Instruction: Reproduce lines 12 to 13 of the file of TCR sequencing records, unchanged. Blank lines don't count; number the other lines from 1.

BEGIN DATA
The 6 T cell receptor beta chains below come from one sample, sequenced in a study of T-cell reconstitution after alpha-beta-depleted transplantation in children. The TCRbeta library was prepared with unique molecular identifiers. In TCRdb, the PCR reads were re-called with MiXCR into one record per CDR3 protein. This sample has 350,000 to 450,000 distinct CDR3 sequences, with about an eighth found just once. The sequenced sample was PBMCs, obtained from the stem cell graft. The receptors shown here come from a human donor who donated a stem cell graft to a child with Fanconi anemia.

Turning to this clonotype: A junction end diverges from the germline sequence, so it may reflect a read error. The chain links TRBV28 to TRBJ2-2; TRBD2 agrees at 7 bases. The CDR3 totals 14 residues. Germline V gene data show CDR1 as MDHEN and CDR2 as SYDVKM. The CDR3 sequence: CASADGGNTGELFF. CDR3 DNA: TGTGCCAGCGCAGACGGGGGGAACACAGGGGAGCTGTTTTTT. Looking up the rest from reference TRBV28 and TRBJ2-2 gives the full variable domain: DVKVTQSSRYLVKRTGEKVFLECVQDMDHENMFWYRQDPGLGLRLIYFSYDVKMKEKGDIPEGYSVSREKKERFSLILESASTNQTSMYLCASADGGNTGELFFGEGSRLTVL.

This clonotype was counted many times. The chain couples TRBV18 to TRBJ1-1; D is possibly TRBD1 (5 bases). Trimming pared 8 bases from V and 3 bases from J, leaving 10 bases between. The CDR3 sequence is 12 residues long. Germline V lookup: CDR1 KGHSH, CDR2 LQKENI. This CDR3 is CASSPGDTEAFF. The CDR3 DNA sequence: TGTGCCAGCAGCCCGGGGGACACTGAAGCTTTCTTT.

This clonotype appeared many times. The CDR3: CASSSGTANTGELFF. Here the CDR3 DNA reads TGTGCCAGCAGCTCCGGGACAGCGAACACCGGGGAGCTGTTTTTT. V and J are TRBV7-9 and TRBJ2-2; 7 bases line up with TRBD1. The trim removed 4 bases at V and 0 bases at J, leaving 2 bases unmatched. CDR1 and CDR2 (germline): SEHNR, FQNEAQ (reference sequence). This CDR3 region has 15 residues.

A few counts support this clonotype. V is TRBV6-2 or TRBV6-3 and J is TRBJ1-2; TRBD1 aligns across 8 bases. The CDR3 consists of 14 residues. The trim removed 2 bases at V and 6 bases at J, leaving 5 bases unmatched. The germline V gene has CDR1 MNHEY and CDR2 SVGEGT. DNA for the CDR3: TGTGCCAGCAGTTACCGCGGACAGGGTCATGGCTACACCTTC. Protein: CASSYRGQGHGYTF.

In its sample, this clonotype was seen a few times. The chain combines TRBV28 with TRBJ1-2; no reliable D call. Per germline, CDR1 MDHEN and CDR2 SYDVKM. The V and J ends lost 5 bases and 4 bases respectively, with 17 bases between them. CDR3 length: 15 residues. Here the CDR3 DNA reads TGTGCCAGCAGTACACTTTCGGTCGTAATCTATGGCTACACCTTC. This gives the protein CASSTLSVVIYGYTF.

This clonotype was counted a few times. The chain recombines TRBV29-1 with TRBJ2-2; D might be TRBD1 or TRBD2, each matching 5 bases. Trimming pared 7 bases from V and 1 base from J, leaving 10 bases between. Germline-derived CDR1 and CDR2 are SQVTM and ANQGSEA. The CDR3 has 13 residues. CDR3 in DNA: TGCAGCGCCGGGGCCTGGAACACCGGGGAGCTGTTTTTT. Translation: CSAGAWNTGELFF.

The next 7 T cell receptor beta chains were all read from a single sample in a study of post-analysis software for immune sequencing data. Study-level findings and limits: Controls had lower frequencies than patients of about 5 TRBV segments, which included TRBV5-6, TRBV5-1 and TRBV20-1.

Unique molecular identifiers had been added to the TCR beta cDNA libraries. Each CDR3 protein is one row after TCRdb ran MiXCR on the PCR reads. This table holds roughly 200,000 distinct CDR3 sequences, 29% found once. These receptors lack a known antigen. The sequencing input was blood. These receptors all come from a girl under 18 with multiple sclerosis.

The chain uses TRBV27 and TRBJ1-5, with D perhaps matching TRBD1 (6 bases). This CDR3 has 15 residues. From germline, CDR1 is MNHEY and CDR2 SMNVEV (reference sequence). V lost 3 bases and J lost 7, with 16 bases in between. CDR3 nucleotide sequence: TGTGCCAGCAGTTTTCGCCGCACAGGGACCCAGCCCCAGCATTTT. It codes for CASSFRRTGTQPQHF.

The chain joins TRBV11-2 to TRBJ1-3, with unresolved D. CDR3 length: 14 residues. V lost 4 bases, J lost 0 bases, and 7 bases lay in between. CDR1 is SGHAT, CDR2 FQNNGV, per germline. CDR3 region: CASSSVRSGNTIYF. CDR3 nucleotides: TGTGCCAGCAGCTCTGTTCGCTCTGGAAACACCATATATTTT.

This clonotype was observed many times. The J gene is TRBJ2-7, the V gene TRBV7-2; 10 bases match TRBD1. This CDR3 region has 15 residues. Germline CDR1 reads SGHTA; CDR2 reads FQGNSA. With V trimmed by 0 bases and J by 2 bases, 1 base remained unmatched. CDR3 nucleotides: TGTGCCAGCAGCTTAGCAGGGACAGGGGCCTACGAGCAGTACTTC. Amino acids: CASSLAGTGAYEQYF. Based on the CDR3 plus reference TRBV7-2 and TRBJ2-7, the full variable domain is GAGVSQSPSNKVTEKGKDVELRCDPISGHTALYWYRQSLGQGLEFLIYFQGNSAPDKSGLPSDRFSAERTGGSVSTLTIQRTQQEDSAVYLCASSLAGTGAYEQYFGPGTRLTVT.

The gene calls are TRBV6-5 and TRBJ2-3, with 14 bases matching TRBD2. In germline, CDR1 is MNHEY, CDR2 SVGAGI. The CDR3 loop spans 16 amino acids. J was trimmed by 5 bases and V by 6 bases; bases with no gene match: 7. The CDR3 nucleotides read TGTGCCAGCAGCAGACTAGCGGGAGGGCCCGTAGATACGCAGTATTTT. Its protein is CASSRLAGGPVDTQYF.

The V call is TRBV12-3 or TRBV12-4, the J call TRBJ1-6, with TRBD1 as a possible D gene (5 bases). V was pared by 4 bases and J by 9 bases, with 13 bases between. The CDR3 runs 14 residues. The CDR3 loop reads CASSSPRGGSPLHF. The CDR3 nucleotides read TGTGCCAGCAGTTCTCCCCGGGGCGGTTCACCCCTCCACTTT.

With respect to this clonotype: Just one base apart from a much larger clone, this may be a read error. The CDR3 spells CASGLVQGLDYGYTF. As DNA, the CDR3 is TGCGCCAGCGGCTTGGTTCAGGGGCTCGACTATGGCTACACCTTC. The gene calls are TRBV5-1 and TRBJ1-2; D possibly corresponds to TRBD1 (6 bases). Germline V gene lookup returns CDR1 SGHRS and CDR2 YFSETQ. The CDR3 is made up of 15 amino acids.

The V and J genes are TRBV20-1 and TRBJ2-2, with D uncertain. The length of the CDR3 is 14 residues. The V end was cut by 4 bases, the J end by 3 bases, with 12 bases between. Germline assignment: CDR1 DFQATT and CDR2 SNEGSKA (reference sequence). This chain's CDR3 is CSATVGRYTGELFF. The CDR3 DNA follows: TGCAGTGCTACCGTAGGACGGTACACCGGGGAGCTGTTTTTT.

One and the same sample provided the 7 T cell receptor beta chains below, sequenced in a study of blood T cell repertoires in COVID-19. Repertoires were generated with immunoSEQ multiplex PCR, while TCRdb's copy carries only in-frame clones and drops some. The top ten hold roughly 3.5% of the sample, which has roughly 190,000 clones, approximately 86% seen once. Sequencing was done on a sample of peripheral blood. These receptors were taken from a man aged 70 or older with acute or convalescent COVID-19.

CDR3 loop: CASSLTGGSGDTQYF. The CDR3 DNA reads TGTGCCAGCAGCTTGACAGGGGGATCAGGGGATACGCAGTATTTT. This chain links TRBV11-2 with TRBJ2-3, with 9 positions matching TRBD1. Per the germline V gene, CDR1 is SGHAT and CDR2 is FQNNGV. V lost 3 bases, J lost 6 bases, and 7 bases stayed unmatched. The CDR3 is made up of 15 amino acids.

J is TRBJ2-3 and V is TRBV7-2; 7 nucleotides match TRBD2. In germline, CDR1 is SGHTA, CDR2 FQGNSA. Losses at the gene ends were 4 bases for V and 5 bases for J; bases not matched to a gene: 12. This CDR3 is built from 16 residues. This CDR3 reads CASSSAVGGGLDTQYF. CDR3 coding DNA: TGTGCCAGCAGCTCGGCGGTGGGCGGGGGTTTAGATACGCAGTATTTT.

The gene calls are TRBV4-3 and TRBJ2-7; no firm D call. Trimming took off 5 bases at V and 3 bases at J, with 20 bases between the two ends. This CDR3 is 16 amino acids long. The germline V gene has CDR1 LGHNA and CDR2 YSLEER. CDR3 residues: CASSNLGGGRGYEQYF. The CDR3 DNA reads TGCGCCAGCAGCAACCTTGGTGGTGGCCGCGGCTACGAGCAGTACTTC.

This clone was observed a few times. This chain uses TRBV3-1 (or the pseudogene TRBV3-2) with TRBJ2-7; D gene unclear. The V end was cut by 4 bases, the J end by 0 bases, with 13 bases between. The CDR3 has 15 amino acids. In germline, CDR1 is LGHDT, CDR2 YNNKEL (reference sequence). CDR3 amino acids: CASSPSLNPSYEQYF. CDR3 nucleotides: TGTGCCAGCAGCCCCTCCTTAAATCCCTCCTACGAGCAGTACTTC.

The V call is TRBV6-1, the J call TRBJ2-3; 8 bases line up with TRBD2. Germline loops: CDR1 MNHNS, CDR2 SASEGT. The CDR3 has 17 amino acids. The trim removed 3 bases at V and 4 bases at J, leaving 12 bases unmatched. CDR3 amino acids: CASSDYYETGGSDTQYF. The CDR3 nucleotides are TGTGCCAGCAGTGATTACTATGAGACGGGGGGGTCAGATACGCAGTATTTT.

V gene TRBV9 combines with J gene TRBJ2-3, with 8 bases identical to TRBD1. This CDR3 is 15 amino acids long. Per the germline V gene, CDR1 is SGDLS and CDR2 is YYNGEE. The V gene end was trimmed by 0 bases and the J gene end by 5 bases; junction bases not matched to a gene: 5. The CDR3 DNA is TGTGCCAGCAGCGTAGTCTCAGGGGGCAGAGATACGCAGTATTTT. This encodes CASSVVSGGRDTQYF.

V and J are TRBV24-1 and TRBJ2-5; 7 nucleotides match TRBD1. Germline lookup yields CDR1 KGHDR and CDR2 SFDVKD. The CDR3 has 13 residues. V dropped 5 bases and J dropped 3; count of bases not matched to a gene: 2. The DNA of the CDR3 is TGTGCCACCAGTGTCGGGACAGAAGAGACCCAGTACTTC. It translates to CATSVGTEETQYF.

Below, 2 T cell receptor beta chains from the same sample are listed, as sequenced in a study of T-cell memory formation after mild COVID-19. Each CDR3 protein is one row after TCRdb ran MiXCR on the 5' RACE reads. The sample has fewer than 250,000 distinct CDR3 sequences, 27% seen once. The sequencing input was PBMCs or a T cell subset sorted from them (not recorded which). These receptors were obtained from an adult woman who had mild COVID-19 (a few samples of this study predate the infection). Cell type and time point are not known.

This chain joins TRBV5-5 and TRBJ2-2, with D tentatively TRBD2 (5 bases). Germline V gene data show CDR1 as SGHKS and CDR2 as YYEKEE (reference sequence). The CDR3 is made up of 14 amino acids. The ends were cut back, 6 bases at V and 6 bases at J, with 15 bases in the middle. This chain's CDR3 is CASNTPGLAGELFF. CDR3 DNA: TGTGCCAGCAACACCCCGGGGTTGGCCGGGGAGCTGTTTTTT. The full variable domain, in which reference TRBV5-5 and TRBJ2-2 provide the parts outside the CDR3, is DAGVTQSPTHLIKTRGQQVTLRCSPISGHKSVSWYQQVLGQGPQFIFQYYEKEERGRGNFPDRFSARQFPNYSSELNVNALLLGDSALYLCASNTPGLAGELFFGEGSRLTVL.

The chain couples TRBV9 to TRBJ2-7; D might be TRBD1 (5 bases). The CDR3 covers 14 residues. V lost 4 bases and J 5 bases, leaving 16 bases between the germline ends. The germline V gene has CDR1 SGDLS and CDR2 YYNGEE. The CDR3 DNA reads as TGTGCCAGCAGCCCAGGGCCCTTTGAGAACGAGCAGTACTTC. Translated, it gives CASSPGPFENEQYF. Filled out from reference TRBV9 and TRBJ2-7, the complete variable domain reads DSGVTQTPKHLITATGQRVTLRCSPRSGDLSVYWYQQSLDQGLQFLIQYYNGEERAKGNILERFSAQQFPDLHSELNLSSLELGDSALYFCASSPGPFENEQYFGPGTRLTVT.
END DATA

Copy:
This clonotype was observed many times. The J gene is TRBJ2-7, the V gene TRBV7-2; 10 bases match TRBD1. This CDR3 region has 15 residues. Germline CDR1 reads SGHTA; CDR2 reads FQGNSA. With V trimmed by 0 bases and J by 2 bases, 1 base remained unmatched. CDR3 nucleotides: TGTGCCAGCAGCTTAGCAGGGACAGGGGCCTACGAGCAGTACTTC. Amino acids: CASSLAGTGAYEQYF. Based on the CDR3 plus reference TRBV7-2 and TRBJ2-7, the full variable domain is GAGVSQSPSNKVTEKGKDVELRCDPISGHTALYWYRQSLGQGLEFLIYFQGNSAPDKSGLPSDRFSAERTGGSVSTLTIQRTQQEDSAVYLCASSLAGTGAYEQYFGPGTRLTVT.

The gene calls are TRBV6-5 and TRBJ2-3, with 14 bases matching TRBD2. In germline, CDR1 is MNHEY, CDR2 SVGAGI. The CDR3 loop spans 16 amino acids. J was trimmed by 5 bases and V by 6 bases; bases with no gene match: 7. The CDR3 nucleotides read TGTGCCAGCAGCAGACTAGCGGGAGGGCCCGTAGATACGCAGTATTTT. Its protein is CASSRLAGGPVDTQYF.